Giani Hira Singh Dard

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Giani Hira Singh Dard

Giani Hira Singh Dard (30 September 1889 - 22 June 1965), journalist and author, who in his early youth began writing religious and patriotic poetry in Punjabi under the pseudonym of "Dard", later absorbed into his name, was born on 30 September 1889 in the village of Ghaghrot, in Rawalpindi district, now in Pakistan. The word "Dard" means "pain" in Punjabi and is used to signify a state of "hurt"; a person who is "hurt" with the state of the world, for example.

Family history

His great grand father Bhai Bir Singh Pandha(Upadhaya) migrated to Pathohar from Poonch, Jammu & Kashmir. Bhai Bir Singh's son Bhai Sant Singh had settled in village Ghaghrot, Rawalpindi. Giani Hira Singh was a son of Bhai Hari Singh who was the son of Bhai Sant Singh. Bhai Hari Singh ( Giani Hira Singh Dard's father) was the first Sikh to start spreading Sikhism in their area. Giani Hira Singh's family originally belonged to Brahmin family of Poonch who adopted Sikh way of life in Pathohar.

Family Tree of Giani Hira Singh Dard:

  • Bhai Bir Singh Pandha(Upadhaya)
  • Bhai Sant Singh
  • Bhai Hari Singh
  • Giani Hira Singh Dard


Hira Singh attended the Christian Mission School at Rawalpindi and in 1907 he was appointed an octroi (clerk) in the local Municipal Committee which employment he resigned to become a teacher at the Singh Sabha school at Chakk No 73J.B., in Lyallpur district. While working at the school, he passed the Vidvan (Proficiency), and Giani (Honours) examinations in Punjabi from the Panjab University, Lahore. During this period, he wrote poems on Sikh historical personages and events of which two collections Upkdrdn di Vannagi (Samples of the Deeds of Charity) and Sikh Bachchio Jago (Wake up Sikh Youth), were published in 1912 and 1913, respectively.

Participation in Sikh causes

Hira Singh took part in the agitation for the restoration of the wall of Gurdwara Rakab Ganj demolished by the British. He brought out a pamphlet on this issue which excited the entire Sikh community. He was among those who, in 1915, held a recitation of the Guru Granth Sahib in his school and offered prayers for the Komagata Maru passengers who had fallen martyrs to British bullets at Budge Budge Ghat of the Hugli in Calcutta. For this he had to undergo arrest.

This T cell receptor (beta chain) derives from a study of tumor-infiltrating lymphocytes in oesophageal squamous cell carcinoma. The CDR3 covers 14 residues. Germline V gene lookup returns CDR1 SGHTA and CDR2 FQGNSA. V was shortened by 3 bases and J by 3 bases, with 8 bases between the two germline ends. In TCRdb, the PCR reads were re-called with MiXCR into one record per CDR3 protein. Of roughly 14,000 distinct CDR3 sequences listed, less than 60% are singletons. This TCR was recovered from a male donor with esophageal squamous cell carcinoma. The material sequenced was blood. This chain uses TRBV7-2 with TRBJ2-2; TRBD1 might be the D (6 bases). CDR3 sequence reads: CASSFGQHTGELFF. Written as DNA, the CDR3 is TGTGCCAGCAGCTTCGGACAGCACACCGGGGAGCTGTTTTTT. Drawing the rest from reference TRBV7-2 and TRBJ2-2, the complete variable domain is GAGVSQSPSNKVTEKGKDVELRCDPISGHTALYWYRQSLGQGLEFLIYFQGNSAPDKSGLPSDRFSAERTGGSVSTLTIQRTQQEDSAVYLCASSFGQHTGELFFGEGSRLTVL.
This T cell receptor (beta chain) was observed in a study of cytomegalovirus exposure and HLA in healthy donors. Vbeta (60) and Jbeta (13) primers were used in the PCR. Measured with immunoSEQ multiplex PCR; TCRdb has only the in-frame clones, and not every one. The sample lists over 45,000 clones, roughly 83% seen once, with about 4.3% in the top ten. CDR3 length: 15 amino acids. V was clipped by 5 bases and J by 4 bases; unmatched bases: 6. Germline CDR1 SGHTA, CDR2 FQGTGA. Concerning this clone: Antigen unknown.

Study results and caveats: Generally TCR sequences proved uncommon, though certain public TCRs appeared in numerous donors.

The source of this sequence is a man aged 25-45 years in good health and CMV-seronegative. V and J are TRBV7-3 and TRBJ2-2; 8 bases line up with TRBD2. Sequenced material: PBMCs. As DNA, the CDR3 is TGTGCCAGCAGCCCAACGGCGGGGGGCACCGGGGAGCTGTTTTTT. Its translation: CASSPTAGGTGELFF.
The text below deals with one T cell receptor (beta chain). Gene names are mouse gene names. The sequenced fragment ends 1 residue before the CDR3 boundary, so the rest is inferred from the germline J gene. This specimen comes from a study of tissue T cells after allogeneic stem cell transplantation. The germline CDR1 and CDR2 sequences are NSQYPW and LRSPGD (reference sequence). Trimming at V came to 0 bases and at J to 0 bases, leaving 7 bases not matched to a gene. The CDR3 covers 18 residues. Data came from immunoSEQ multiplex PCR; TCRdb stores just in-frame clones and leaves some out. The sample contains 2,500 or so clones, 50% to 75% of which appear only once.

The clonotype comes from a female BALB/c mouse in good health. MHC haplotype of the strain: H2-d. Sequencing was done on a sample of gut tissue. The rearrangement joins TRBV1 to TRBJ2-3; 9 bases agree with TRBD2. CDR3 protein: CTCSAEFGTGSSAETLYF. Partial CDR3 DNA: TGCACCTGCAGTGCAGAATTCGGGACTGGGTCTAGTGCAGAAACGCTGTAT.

Accomplishments and arrests

When Master Sunder Singh Lyallpuri started the Punjabi daily, Akali in 1920 at Lahore with Mangal Singh Gill as editor, Hira Singh Dard was appointed an assistant editor. The newspaper was strongly anti government and Hira Singh had to undergo a series of imprisonments. Coming out of jail in 1924, he launched a literary monthly "Phulwari", which was to become a landmark in Punjabi letters. The Phulwari was published from Amritsar up to 1930 and thereafter, till its cessation in 1942, from Lahore, when Hira Singh was arrested in the Quit India movement.

During those early years of the freedom movement in the country, Hira Singh served as secretary of the Sikh League and as a member of the Shiromani Gurdwara Parbandhak Committee, Amritsar. He was also a member of the Punjab Provincial Congress Committee as well as of the All India Congress Committee. He was one of the founders, with Sir Shahab ud'Din and Shri S.P. Singha, of the Punjabi Sabha. After the partition of the Punjab in 1947, he settled in Jalandhar and revived the Phulwari. His views were now pronouncedly leftist.

Notable Publications of Giani Hira Singh Dard

His publications of this later period include verse collections, Hor Agere (Yet Further), 1950, and Chonave Dard Sunehe (Selected Messages from Dard), 1954, Panth, Dharam te Rdjniti (Panth, Religion and Politics), 1950, Nava Bharat de RdjaslAgu (Political Leaders of New India), 1952. and Mendn Kujh Itihdsik Ydddn (Some of My Historical Reminiscences), 1955. He tried his hand at short story writing also and published, in 1953, a slender volume As di Tand te Hor Kahdmdn (The Thread of Hope and Other Stories). His Punjabi Sdhit da Itihas (History of Punjabi Literature),

1953. written from the Marxist point of view, was chiefly meant as a textbook for students. He visited Malaya in 1938 and combining his experiences in that country with those of nearer home, he published a travel diary, Brijbhumi te Malaya di Ydtrd, 1958.

Hira Singh died after a long illness on 22 June 1965 at Jalandhar.

See also

Giani Hira Singh Dard .

External links